Hawke once again provided a film's still center as star of Scott Hicks' "Snow Falling on Cedars" (1999), essaying an American journalist in a doomed interracial love affair. Having never remained long from the stage, he appeared as Kilroy in that year's Williamstown Theatre Festival revival of Tennessee Williams' "Camino Real." He then played the brooding heir to Denmark Corp. in Michael Almereyda's Gen-X version of "Hamlet" (2000), in which he delivered the immortal "To be or not to be" monologue in the aisle of a Blockbuster video store. The youngest actor to play the role onscreen, Hawke's slacker prince was surprisingly relatable to contemporary audience. Meanwhile, he reunited with Julie Delpy for one scene in Richard Linklater's eye-popping animated feature "Waking Life" (2001), then starred with his wife and Robert Sean Leonard in Linklater's digitally-shot psychological drama, "Tape" (2001). That same year, Hawke more than held his own as a rookie L.A. policeman paired with a corrupt, loose cannon partner (Denzel Washington) who plays by his own rules in the uneven "Training Day" (2001). While Washington earned the lion's share of critical acclaim, Academy voters recognized the younger actor's contributions and bestowed on Hawke an Oscar nomination for Best Supporting Actor.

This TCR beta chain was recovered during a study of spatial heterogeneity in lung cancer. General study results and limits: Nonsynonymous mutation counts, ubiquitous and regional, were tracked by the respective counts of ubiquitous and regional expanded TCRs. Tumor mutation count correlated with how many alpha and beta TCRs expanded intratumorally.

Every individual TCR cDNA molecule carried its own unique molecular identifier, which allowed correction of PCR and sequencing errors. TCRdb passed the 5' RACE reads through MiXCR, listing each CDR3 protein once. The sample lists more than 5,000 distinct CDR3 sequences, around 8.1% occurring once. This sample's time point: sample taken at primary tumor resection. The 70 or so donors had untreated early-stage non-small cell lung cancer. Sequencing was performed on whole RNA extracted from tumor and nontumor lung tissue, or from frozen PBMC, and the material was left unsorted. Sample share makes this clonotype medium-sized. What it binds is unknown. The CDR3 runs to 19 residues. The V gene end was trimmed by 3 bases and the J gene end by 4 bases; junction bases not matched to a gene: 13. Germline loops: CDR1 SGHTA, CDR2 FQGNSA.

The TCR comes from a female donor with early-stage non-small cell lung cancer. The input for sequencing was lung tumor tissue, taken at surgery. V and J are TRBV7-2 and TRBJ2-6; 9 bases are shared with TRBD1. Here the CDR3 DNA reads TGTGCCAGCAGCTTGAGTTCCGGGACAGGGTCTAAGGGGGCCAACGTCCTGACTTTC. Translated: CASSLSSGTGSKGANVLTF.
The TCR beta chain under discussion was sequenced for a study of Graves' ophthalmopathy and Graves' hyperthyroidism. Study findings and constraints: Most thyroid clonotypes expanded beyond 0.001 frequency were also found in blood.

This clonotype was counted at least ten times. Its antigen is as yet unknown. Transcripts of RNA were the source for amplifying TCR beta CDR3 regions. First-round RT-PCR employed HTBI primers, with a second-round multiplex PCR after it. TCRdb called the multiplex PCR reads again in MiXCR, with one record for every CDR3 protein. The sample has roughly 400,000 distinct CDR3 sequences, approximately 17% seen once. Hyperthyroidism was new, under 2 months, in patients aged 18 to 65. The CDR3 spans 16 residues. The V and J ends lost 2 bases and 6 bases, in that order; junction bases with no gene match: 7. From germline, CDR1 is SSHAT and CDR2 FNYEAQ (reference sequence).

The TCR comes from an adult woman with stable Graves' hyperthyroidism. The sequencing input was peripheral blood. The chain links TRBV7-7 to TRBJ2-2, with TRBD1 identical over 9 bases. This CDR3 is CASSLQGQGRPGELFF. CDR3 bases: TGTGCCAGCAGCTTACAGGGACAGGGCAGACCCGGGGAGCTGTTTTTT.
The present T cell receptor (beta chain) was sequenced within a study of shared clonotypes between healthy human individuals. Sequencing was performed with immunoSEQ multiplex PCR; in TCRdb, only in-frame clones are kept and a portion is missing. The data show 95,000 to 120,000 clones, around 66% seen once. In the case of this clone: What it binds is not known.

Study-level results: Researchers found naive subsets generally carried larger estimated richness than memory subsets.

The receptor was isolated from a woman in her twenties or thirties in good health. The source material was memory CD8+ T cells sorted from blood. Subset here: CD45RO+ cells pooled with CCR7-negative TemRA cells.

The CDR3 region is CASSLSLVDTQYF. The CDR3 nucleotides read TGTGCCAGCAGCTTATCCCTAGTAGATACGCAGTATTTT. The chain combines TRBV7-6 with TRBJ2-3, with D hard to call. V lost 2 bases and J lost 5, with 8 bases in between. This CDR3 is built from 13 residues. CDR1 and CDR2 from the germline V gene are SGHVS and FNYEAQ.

Having directed a short film and the music video for "Stay" for friend Lisa Loeb, it was only a matter of time until Hawke turned his attention to features. Joining the ranks of those directors intrigued by digital video at the time, Hawke made "Chelsea Walls" - shot in 1999 and theatrically released in 2002 - an independently-made ensemble drama about five struggling artists living in the famed Chelsea Hotel. Hawke also had a featured supporting role in Whaley's character study of an angry man, "The Jimmy Show" (2002), then found time to write and publish a second novel, Ash Wednesday (2002). His next project - which came on the heels of his highly publicized spilt from Thurman amid allegations of infidelity on his part - was the subpar erotic thriller "Taking Lives" (2004) opposite Angelina Jolie. He again starred opposite Julie Delpy for "Before Sunset" (2004), a compelling sequel to the events from "Before Sunrise," which reunited the couple nine years later in Vienna, where they recount their lives and rekindle their romantic feelings. Hawke then starred in the well-assembled remake of the police thriller "Assault on Precinct 13" (2005), playing a burnt-out desk sergeant mourning the death of two partners who must defend his precinct house against a violent invasion to free a drug lord (Laurence Fishburne).